Along with bigger classes came more administrative tasks, more meetings with counselors and parents, additional computer entries for daily attendance, class participation, grades, and anything that needed recording. During my first four years of teaching, I devoted many hours after school and on weekends grading artwork and exams. During the past two years, as student numbers reached 240, my grading methods changed dramatically. The time to review each work and the number and length of comments were reduced considerably and finally, I graded artwork during class.

As classroom size increased I ran into basic density challenges.

In an art room, increased classroom size means decreased artwork size—there isn’t enough room on each table for working large. Extra students meant extra furniture. Eventually it became a challenge to squeeze my way across the room once students were seated. I worried that a larger substitute teacher would simply not be able to navigate across the classroom! Students seated closer together also meant more behavioral problems and lower grades. This lack of personal space resulted in students acting out and distracting one another from working to their full potential. My attempts to insure the right “mix” of students at a table made seating assignments a mind-bending task.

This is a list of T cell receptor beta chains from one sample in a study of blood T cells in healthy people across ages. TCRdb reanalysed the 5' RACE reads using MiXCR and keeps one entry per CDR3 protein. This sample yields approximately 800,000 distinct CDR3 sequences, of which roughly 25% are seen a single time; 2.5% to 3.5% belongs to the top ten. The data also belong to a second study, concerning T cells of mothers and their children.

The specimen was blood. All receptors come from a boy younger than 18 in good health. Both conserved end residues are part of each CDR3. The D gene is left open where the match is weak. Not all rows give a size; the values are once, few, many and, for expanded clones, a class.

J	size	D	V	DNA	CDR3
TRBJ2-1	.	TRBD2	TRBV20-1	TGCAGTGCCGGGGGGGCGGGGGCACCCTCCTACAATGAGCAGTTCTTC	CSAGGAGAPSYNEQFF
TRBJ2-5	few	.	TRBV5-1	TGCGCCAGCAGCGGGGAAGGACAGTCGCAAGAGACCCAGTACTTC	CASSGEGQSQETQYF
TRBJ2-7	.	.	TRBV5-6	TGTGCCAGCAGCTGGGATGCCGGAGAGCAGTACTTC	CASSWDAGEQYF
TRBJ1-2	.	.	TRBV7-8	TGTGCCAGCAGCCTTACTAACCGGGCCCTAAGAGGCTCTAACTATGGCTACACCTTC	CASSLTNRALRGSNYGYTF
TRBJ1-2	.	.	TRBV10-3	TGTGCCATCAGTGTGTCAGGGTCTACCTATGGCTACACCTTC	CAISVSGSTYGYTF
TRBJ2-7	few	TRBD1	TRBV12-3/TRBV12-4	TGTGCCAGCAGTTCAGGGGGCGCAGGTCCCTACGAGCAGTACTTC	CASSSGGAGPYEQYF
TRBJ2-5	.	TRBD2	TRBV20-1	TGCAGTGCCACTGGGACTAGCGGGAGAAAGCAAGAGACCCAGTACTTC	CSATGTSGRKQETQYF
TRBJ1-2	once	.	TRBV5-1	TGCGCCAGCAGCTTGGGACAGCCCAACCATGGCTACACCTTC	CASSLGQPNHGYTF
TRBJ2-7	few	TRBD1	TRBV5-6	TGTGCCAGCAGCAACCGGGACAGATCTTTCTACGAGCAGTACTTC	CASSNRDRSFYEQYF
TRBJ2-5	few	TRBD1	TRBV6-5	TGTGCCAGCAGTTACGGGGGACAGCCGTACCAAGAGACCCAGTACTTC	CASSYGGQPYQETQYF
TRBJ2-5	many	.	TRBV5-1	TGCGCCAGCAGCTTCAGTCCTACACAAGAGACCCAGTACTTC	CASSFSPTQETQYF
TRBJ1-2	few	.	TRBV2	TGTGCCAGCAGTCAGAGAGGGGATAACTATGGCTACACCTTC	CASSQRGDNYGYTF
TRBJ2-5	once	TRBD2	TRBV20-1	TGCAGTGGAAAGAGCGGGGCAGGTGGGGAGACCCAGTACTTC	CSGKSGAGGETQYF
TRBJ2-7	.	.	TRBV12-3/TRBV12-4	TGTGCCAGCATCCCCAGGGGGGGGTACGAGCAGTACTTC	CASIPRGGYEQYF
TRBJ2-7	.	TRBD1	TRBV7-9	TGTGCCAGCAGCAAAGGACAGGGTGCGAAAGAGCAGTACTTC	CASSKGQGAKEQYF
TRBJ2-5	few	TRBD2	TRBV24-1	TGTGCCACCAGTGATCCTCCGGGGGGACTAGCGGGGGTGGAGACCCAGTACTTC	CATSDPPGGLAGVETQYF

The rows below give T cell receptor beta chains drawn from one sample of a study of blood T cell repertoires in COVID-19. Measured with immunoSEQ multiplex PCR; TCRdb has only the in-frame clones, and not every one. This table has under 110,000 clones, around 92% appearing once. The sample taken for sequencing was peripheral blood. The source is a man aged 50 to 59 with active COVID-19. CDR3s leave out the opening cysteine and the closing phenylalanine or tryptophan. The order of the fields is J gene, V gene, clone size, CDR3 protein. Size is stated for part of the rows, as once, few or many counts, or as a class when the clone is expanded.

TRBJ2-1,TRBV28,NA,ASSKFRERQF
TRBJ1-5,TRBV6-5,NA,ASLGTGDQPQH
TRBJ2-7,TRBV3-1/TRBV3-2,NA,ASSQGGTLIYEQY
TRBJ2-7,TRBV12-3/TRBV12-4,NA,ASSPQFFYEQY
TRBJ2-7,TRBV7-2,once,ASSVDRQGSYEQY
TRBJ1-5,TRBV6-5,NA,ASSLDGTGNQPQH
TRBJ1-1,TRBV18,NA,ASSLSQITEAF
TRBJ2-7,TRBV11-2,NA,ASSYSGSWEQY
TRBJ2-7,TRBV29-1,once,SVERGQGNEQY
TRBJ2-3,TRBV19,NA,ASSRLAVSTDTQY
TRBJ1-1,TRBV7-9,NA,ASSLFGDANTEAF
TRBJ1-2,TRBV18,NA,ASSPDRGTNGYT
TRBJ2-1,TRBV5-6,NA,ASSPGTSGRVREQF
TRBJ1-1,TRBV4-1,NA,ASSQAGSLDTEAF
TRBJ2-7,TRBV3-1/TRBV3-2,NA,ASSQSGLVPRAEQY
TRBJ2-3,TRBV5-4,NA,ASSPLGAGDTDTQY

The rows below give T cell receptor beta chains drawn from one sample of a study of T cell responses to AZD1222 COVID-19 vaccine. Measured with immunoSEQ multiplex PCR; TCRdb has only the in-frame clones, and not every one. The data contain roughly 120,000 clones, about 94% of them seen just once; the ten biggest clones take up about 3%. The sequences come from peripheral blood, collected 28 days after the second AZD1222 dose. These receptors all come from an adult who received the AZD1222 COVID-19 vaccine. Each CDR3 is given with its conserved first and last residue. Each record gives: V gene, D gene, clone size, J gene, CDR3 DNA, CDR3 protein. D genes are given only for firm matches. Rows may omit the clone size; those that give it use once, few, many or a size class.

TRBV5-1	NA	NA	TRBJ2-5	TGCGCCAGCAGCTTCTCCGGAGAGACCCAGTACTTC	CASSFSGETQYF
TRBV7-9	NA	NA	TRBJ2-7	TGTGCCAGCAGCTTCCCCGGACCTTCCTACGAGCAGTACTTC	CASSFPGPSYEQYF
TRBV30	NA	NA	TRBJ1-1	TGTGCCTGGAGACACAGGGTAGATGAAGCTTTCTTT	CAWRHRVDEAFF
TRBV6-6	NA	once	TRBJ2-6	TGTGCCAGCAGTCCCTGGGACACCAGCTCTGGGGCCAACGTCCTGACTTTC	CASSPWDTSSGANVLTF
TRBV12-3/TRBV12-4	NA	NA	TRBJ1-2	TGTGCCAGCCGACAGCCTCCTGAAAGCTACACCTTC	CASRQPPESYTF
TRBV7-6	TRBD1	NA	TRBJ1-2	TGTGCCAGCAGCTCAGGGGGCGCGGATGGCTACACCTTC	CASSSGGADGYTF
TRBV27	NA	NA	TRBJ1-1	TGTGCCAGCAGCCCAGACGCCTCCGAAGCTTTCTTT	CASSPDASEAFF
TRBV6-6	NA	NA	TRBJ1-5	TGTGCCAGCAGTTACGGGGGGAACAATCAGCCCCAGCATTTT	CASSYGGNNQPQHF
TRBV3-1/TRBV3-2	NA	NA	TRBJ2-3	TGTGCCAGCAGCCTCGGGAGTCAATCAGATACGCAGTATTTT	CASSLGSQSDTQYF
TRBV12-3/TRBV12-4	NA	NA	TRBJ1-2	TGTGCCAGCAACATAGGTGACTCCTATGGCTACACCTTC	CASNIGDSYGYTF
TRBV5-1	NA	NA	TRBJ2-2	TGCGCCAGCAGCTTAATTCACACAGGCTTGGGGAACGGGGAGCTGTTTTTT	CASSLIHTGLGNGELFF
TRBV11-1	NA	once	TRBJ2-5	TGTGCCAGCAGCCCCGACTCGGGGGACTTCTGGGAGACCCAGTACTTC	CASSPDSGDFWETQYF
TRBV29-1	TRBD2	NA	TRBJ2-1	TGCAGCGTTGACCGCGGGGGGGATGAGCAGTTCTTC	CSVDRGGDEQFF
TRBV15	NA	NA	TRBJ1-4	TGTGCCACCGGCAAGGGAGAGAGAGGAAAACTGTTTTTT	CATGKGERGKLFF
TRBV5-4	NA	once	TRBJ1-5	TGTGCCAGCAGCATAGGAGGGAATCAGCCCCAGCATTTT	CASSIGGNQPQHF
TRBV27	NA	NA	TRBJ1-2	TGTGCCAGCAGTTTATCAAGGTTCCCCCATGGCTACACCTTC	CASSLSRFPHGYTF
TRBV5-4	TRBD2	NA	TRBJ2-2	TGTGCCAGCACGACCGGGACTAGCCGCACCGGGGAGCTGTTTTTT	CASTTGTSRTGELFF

Numerous studies indicate it takes five years for a teacher to feel confident and secure in the classroom. That was true for me. I had my lessons ready to go, knew what to expect from my 9th and 10th graders and didn’t take things quite so seriously. During my 6th and final year, I held the reins pretty tight for the first three quarters of the school year. Finally, when the fourth quarter arrived, most students worked for the sheer satisfaction of creating beautiful pieces. They trusted me, asked for help and critiques and we could relax.